I first reported on this difference back in October 2012 when I first viewed a later copy at the University of Washington while at a conference in Seattle. I have since been able to view four additional copies of the book at the University of Chicago: a 1615, 1616, 1641, and 1651 (in addition to a 1634 copy of Alexander Read’s cross-indexed 8vo epitome). Mr. Ronald Sims of the Galter Health Sciences Library at Northwestern University kindly inspected their 1618 and 1631 copies for me yesterday. (I’m headed to Madison to visit special collections at the University of Wisconsin tomorrow to see their 1631 and 1651 copies.)

All of this observation has enabled me to confirm what I suspected from EEBO images—that the first edition of the book, the three issues of which were all printed by William Jaggard, features the illustration in its fully detailed form, while the second and third editions, printed by Richard Cotes, reflect the alteration to the woodblock.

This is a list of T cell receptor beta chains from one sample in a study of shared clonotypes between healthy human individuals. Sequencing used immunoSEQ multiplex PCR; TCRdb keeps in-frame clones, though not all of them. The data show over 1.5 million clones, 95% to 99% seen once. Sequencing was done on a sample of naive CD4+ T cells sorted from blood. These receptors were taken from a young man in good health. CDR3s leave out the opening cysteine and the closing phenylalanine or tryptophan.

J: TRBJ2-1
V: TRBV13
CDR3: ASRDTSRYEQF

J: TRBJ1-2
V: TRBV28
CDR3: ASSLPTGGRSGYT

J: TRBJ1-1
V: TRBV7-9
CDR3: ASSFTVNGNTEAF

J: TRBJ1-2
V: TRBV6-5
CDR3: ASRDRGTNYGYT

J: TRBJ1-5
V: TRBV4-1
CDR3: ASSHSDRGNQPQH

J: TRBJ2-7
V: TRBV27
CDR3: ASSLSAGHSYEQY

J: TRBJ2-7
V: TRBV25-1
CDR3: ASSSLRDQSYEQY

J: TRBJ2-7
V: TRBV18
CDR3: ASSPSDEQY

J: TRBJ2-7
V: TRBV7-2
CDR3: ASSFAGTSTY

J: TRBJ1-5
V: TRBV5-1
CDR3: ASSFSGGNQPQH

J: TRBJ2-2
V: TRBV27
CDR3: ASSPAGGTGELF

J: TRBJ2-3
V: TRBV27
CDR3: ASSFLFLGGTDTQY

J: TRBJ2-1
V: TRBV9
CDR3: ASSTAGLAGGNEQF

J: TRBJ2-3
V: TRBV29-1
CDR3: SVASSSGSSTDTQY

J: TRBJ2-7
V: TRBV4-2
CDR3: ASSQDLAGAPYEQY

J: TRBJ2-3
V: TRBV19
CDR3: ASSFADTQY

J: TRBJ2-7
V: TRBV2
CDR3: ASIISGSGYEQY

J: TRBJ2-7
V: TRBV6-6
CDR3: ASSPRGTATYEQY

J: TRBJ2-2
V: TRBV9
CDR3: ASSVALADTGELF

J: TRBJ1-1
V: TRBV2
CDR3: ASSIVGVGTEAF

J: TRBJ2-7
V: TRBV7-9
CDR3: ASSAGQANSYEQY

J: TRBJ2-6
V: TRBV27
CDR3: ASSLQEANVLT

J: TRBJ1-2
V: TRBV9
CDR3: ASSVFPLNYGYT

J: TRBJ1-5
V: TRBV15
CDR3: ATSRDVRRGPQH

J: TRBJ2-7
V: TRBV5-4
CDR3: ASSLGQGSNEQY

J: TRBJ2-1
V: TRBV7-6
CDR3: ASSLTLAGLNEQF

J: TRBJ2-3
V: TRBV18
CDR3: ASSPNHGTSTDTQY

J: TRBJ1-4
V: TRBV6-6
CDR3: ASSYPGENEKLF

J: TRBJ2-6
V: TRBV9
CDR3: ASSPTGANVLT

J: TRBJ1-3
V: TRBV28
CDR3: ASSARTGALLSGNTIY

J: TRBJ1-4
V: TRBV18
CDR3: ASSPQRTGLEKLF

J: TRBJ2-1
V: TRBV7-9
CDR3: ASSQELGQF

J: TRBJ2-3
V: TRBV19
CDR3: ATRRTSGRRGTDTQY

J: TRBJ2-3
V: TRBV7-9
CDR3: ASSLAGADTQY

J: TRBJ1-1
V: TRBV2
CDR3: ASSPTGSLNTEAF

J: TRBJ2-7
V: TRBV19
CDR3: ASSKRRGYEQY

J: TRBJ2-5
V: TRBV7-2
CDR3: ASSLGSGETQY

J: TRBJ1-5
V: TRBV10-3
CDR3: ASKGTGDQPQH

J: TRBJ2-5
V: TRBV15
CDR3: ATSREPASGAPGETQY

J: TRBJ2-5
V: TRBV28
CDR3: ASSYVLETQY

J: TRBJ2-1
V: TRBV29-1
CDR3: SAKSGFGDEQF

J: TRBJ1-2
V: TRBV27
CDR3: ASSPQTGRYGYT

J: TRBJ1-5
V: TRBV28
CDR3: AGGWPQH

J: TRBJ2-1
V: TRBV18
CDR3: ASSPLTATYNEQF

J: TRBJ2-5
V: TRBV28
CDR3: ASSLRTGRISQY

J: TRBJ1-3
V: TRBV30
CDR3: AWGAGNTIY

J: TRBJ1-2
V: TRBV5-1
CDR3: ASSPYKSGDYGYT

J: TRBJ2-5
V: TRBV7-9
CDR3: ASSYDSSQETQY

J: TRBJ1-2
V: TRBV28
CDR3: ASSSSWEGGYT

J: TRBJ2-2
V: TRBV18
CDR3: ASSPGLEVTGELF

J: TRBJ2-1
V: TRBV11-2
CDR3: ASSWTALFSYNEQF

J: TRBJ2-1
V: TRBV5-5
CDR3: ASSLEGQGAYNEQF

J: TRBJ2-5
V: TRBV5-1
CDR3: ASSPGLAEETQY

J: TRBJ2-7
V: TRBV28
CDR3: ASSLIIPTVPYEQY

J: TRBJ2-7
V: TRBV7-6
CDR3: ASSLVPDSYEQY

Interestingly, although Jaggard both printed and sold the first edition, the second edition was printed by Cotes but sold by Michael Sparke. The Oxford DNB notes, “Sparke’s life and work were characterized by his maniacal devotion to the protestant religion.” Sparke’s relationship to women was also fraught: He was married twice, and although when he died he left a significant portion of his money to his second wife, he requested burial beside his first; he also banned all women, save his daughters and granddaughters, from his funeral. I intend to investigate whether Sparke’s role in the production of the second edition may have influenced the decision to the alter the image in question.